A northern business being placed on a government suspension list can immediately bankrupt the small business, the very reason we need fairness and opportunity for due process. Thank you, Mr. Speaker.

Small Businesses in the Northwest Territories
Members' Statements

Page 660

The Speaker (Hon. Frederick Blake Jr) Frederick Blake Jr.

Thank you, Member for Hay River South. Members' statements. Member for Nunakput.

COVID-19 Plans for Small Communities
Members' Statements

Page 660

Jackie Jacobson Nunakput

Thank you, Mr. Speaker. Preparing for the coronavirus in small communities. Mr. Speaker, I'm reluctant to talk about the coronavirus a the second day in a row because it is important to let the people know not to panic, but knowing that good plans are in place to help reduce panic, so that's what I want to focus on today. Knowing that yesterday, the World Health Organization confirmed that the coronavirus outbreak is a pandemic. There's 149 cases in Canada today. There is no universal definition. There are three general criteria of the pandemic, Mr. Speaker. A virus that can cause illness or death, sustain person-to-person transmission, and evidence of spread throughout the world.

Yesterday's announcement sent a signal to many countries to shift focus on trying to stop the spread of the virus, trying to slow it down. In some countries, containment is not realistic in point, however, the remote location where our communities could take advantage of that, Mr. Speaker, in stopping the spread. We need to be clear communication from this government today about the illnesses. What are we doing? Is the NWT to confront this illness, Mr. Speaker? My phone is blowing up from my mayors regarding when are we going to start hearing from our Municipal and Community Affairs?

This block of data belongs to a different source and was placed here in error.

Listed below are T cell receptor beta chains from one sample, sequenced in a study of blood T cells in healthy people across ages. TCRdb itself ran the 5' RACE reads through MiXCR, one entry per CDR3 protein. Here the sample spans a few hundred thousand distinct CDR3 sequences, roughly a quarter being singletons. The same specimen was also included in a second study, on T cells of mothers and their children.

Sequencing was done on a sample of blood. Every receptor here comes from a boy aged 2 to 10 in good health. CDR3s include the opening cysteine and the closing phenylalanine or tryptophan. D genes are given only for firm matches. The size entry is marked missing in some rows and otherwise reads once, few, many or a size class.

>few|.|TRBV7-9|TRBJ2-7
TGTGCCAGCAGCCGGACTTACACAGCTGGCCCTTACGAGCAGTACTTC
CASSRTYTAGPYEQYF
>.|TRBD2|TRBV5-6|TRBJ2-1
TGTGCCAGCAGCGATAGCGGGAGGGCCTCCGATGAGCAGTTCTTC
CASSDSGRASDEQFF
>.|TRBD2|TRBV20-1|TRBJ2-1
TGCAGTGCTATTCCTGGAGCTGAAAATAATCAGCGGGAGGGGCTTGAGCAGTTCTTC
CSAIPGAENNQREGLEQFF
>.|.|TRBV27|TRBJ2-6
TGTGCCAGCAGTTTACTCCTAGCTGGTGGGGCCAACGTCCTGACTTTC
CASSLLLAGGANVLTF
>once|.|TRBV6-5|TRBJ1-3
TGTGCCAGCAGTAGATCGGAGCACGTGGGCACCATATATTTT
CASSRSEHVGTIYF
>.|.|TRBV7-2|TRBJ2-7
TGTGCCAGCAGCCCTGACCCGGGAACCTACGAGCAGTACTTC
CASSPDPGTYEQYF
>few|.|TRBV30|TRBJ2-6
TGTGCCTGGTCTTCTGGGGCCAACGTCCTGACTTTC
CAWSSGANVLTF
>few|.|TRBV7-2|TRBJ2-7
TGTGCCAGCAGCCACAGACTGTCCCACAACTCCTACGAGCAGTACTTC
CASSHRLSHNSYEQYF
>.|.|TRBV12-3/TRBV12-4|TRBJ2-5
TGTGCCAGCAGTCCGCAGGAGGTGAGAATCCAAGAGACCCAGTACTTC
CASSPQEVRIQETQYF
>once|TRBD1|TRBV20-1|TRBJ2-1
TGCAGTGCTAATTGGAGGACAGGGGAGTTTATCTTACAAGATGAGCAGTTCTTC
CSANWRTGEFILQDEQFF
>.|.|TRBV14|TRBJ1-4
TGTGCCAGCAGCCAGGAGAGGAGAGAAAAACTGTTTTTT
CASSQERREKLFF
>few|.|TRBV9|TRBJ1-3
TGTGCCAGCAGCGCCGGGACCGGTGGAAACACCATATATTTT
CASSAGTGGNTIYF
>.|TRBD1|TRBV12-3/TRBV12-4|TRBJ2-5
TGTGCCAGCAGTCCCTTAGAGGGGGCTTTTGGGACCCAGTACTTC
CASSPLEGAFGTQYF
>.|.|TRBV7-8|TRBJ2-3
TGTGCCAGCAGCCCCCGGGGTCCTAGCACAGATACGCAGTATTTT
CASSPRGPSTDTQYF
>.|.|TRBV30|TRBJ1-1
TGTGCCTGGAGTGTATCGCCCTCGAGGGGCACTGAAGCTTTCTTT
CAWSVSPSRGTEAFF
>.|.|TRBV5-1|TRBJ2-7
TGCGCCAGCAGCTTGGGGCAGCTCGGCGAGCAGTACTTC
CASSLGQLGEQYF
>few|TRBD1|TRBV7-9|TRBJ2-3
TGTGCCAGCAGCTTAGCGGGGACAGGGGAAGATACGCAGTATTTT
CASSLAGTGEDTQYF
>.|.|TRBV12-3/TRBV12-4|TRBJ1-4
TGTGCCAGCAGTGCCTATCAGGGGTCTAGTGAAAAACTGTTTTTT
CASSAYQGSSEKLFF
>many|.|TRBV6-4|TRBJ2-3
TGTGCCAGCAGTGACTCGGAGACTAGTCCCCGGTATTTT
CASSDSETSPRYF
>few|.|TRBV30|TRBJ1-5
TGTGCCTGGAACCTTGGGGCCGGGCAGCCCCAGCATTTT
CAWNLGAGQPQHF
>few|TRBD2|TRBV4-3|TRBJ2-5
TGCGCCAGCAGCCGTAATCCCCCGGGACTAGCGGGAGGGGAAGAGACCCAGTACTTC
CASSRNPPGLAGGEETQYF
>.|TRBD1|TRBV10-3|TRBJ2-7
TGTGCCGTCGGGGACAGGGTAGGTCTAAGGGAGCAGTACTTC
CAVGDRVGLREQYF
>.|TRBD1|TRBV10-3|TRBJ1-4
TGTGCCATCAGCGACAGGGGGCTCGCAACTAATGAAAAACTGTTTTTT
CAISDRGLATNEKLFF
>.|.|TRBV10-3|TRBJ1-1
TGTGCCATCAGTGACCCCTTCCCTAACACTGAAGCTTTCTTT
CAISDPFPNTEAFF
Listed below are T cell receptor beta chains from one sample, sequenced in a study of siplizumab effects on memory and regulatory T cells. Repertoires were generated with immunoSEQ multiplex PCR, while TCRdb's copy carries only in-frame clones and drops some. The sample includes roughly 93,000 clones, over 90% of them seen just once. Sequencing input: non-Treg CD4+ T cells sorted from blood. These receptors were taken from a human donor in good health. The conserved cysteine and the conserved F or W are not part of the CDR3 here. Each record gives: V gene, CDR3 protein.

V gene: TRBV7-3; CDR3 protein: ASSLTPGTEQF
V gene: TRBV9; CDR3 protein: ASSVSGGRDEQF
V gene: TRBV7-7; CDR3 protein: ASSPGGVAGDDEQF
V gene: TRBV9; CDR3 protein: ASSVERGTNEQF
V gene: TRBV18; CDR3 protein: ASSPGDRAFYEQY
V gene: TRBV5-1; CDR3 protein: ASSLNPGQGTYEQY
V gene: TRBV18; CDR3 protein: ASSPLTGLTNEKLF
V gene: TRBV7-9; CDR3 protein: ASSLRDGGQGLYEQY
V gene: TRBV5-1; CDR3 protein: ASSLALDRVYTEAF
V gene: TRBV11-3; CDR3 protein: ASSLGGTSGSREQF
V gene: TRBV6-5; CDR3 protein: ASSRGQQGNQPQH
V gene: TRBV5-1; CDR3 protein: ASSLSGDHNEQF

I want to know: where are they going to put all the people if there's illness in the communities, Mr. Speaker? What is the government considering on closing the highways or halting travel or checking people at the main airport in Edmonton or here in Yellowknife before they go north? Will there be more healthcare providers put in the community, and when? How is Health and Social Services marshalling respirators to send into our communities? How will the food supplies to get into our communities if there's a sustained outbreak, Mr. Speaker? They also need to know, when can we trigger the emergency plans? Can we do that now, or do we have to wait until people are getting sick? We have to be proactive, not reactive, Mr. Speaker. We need emergency plans that have to get acted on. As I said, because of the remote location, we might still be able to stop the spread of the virus in or communities, but we'll have to take action fast, Mr. Speaker.

Mr. Speaker, I seek unanimous consent to conclude my statement.

---Unanimous consent granted

COVID-19 Plans for Small Communities
Members' Statements

Page 660

Jackie Jacobson Nunakput

Thank you, colleagues. Mr. Speaker, I want the Deputy Premier to provide assurances that Health and Social Services and MACA are working together on emergency plans for the coronavirus that will be communicated to the public as quickly as possible, and be proactive, not reactive. Thank you, Mr. Speaker.

COVID-19 Plans for Small Communities
Members' Statements

Page 660

The Speaker (Hon. Frederick Blake Jr) Frederick Blake Jr.

Thank you, Member for Nunakput. Members' statements. Member for Monfwi.

Frank Channel Bridge Replacement
Members' Statements

Page 660

Jackson Lafferty Monfwi

Masi, Mr. Speaker. [Translation] Sorry, it was not English. I'd like to apologize for that. Okay, I've got it. [Translation ends]

Masi, Mr. Speaker. [Translation] I'd like to talk about the bridge, the Frank Channel Bridge.

Mr. Speaker, last August, the territorial government announced that it had secured a $30 million contribution from the federal government's National Trade, and also a $10 million contribution will fund environmental assessments, and also, I would like to talk on this issue. [Translation ends]

Mr. Speaker, [microphone turned off] ...million contribution from the federal government in the National Trade Corridor Fund. This contribution coupled with a corresponding $10 million from the GNWT to fund the environment assessments and planning for the Slave Geological Transportation Corridor. The planning component of this $40 million investment will, along with other things, bring the first section of corridor to a "shovel-ready" state.